78. Popovers were the very first thing I ever baked by myself as a child. Thank you for the moment of nostalgia, and, as always, for the great recipe and fun writing!

  79. I have never had a popover and am very glad you answered my question about the pop over tin before I asked. I couldn’t understand why a muffin tin wouldn’t work…actually it seems easier for them to pop over a muffin tray because it looks shallower.

  80. Smitten, I loves ya, but it’s 100 degrees here in Atlanta (and no, it’s not a dry heat). There is no way in hell I’m turning on the oven for anything, especially not for something non-essential like a popover. How about another great slaw or salad recipe? I’ve been working my way through your archives and I think I’ve made just about every one of those you’ve ever posted.

  81. I hadn’t had a popover until a few weeks ago when someone made amazing yorkshire pudding for me. I’ve also coveted popover pans from afar but try also to resist buying single use items – so it’s good to know that regular muffin pans can be used! I’m glad you persevered with the popovers – they look amazing and I’m hoping to get to try to make them soon!

    1. leigh — Not a dumb question and no, you don’t need to cook it first. It cooks in the oven for a long, long time.

      Kris — I am sorry to have been a tease, but it was for the book. Or, I think it will be. I still have some decisions to make (good ones, because I like all of my choices for once!) so whichever isn’t used would end up here.

  82. Made these last night – they didn’t “pop” in the muffin tin but they were still awesome. Spread them with a jalepeno-lime butter, although next time I might throw some diced jalepeno in the batter.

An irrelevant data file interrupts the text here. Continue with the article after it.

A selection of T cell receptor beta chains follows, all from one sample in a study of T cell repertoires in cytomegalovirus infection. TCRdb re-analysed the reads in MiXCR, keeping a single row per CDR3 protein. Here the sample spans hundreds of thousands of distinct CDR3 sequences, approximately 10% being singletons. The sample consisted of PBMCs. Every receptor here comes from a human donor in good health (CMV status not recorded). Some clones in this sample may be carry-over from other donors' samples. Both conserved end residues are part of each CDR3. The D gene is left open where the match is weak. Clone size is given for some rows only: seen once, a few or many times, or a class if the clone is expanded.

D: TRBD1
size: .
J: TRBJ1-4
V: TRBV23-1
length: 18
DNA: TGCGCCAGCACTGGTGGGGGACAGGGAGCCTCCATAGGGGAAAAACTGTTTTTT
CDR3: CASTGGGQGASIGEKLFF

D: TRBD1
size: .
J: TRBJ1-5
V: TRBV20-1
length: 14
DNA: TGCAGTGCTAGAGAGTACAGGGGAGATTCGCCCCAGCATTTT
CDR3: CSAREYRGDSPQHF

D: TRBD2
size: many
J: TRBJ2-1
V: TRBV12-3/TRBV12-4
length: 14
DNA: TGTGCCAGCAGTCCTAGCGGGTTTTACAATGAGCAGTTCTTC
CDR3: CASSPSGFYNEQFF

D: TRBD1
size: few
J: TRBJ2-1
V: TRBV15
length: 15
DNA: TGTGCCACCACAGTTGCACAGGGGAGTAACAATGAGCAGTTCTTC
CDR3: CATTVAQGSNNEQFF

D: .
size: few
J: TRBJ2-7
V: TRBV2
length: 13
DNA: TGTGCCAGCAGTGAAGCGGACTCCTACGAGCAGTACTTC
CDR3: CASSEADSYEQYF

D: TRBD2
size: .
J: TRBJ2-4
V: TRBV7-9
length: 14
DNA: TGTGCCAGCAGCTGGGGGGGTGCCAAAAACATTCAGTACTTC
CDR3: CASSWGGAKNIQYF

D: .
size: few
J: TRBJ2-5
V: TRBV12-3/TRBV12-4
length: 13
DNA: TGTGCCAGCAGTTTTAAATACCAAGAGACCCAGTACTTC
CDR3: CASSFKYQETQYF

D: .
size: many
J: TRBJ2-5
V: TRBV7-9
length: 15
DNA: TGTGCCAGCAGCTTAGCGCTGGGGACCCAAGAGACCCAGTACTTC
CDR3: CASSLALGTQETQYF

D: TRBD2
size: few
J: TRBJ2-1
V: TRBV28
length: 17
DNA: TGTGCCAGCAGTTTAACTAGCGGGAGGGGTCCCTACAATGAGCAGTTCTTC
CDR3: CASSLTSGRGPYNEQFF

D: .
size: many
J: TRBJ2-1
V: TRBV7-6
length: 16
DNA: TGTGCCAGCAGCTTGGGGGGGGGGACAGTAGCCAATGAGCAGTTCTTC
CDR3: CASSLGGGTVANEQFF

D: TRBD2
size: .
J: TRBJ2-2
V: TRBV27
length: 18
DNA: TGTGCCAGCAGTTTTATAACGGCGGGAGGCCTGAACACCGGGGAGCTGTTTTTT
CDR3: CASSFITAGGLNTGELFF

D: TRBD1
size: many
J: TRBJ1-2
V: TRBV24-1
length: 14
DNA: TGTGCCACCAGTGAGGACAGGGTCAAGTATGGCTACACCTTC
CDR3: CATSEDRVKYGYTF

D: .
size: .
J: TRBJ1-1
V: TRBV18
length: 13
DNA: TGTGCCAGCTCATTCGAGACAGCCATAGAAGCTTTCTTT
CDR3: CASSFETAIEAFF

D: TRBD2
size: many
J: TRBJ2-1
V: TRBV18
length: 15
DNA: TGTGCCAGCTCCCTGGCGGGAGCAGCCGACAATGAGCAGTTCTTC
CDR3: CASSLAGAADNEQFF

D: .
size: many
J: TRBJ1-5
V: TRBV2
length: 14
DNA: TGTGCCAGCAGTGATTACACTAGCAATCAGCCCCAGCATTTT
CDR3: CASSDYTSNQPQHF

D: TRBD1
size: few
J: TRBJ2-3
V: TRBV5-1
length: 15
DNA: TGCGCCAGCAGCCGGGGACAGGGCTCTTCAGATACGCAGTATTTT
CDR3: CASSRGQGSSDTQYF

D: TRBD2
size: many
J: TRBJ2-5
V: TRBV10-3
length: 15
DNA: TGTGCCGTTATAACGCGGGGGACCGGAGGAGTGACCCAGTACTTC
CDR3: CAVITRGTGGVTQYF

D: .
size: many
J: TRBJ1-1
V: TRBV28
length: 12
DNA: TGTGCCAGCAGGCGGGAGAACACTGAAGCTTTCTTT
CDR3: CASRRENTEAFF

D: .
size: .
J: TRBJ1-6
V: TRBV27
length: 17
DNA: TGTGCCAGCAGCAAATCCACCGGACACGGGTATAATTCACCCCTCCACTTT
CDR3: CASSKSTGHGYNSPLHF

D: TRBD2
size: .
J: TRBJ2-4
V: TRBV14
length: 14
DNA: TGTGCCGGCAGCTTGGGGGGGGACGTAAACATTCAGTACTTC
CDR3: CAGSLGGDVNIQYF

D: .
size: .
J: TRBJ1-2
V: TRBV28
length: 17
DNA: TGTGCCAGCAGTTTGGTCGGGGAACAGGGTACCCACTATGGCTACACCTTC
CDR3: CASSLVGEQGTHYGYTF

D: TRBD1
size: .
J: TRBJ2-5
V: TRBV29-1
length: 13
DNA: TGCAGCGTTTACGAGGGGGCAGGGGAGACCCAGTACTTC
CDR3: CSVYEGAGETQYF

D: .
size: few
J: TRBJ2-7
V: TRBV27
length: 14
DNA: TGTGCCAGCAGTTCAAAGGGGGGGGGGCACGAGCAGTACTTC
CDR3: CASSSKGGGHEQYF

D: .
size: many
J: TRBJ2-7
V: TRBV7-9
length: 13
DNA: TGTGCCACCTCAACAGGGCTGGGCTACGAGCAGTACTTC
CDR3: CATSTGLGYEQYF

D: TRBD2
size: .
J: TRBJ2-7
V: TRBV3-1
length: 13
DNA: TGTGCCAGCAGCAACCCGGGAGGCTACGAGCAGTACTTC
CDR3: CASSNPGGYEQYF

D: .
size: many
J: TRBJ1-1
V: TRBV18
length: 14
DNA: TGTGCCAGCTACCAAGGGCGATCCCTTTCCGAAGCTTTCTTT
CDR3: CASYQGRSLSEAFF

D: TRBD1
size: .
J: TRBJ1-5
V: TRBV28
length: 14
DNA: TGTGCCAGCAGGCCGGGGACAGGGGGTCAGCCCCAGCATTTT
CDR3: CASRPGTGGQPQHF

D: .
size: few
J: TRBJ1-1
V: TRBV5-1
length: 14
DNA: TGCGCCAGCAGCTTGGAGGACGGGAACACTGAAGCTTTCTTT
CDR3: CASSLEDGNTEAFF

83. Great entry!

    I did not read all of the comments but my tip is that the pan with the butter (or whatever fat you are using) needs to be heated in the very hot oven and then the batter poured into the hot molds and put back into the oven. It is hard for popovers to pop over starting from a cold pan. That has been my experience anyway. Oh, and yeah, I use muffin tins ;)

  84. I love fresh summer corn and I’ve been dying to try popovers! My husband wouldn’t let me buy that same popover pan because our small kitchen can only hold so many unitaskers so I really appreciate the instructions for muffin tins. Looking forward to trying these soon!

  85. These look gorgeous. I’m going on a camping trip and have to do one breakfast. How long do you think they would keep?
    And if it’s not more than a day or two, well, I can always just make them and eat them and make a batch of your Whole Wheat Apple muffins to bring along.
    Your recipes inspire me so much. I want to write you a long e-mail telling you how much I love the smittenkitchen. I’ll get to it soon. In the meantime, thank you SO much.